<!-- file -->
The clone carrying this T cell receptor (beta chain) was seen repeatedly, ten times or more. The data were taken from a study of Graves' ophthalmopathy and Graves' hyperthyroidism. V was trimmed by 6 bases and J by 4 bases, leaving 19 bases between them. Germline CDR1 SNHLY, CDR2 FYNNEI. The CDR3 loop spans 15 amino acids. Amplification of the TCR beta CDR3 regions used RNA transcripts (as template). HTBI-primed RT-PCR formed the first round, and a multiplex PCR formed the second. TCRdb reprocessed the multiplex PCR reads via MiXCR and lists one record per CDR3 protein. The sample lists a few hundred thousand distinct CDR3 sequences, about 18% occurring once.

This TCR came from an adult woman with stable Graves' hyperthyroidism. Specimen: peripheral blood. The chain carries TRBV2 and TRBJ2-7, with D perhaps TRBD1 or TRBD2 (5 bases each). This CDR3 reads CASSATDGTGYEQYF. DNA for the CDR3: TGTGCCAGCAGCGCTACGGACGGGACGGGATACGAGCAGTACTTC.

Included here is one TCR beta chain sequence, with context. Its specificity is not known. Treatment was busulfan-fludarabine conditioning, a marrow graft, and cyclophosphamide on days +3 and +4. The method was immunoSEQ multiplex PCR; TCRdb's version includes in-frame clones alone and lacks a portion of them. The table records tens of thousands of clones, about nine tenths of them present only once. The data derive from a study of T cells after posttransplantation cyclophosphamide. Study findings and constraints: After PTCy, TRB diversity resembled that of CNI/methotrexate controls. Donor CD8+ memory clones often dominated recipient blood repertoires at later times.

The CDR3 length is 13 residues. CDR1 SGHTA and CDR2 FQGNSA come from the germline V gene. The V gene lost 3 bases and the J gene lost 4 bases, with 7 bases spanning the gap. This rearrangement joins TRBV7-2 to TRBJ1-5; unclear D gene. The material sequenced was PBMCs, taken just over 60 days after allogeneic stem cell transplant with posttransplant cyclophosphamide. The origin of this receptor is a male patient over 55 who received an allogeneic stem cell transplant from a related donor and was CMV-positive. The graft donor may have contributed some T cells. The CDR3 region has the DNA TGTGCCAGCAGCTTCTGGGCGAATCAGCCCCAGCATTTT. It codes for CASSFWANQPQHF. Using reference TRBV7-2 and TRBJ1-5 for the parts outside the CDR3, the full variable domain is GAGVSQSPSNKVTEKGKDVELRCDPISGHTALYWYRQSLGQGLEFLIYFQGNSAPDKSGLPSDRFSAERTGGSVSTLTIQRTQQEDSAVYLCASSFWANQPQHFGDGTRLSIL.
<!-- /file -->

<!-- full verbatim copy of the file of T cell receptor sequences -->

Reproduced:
The clone carrying this T cell receptor (beta chain) was seen repeatedly, ten times or more. The data were taken from a study of Graves' ophthalmopathy and Graves' hyperthyroidism. V was trimmed by 6 bases and J by 4 bases, leaving 19 bases between them. Germline CDR1 SNHLY, CDR2 FYNNEI. The CDR3 loop spans 15 amino acids. Amplification of the TCR beta CDR3 regions used RNA transcripts (as template). HTBI-primed RT-PCR formed the first round, and a multiplex PCR formed the second. TCRdb reprocessed the multiplex PCR reads via MiXCR and lists one record per CDR3 protein. The sample lists a few hundred thousand distinct CDR3 sequences, about 18% occurring once.

This TCR came from an adult woman with stable Graves' hyperthyroidism. Specimen: peripheral blood. The chain carries TRBV2 and TRBJ2-7, with D perhaps TRBD1 or TRBD2 (5 bases each). This CDR3 reads CASSATDGTGYEQYF. DNA for the CDR3: TGTGCCAGCAGCGCTACGGACGGGACGGGATACGAGCAGTACTTC.

Included here is one TCR beta chain sequence, with context. Its specificity is not known. Treatment was busulfan-fludarabine conditioning, a marrow graft, and cyclophosphamide on days +3 and +4. The method was immunoSEQ multiplex PCR; TCRdb's version includes in-frame clones alone and lacks a portion of them. The table records tens of thousands of clones, about nine tenths of them present only once. The data derive from a study of T cells after posttransplantation cyclophosphamide. Study findings and constraints: After PTCy, TRB diversity resembled that of CNI/methotrexate controls. Donor CD8+ memory clones often dominated recipient blood repertoires at later times.

The CDR3 length is 13 residues. CDR1 SGHTA and CDR2 FQGNSA come from the germline V gene. The V gene lost 3 bases and the J gene lost 4 bases, with 7 bases spanning the gap. This rearrangement joins TRBV7-2 to TRBJ1-5; unclear D gene. The material sequenced was PBMCs, taken just over 60 days after allogeneic stem cell transplant with posttransplant cyclophosphamide. The origin of this receptor is a male patient over 55 who received an allogeneic stem cell transplant from a related donor and was CMV-positive. The graft donor may have contributed some T cells. The CDR3 region has the DNA TGTGCCAGCAGCTTCTGGGCGAATCAGCCCCAGCATTTT. It codes for CASSFWANQPQHF. Using reference TRBV7-2 and TRBJ1-5 for the parts outside the CDR3, the full variable domain is GAGVSQSPSNKVTEKGKDVELRCDPISGHTALYWYRQSLGQGLEFLIYFQGNSAPDKSGLPSDRFSAERTGGSVSTLTIQRTQQEDSAVYLCASSFWANQPQHFGDGTRLSIL.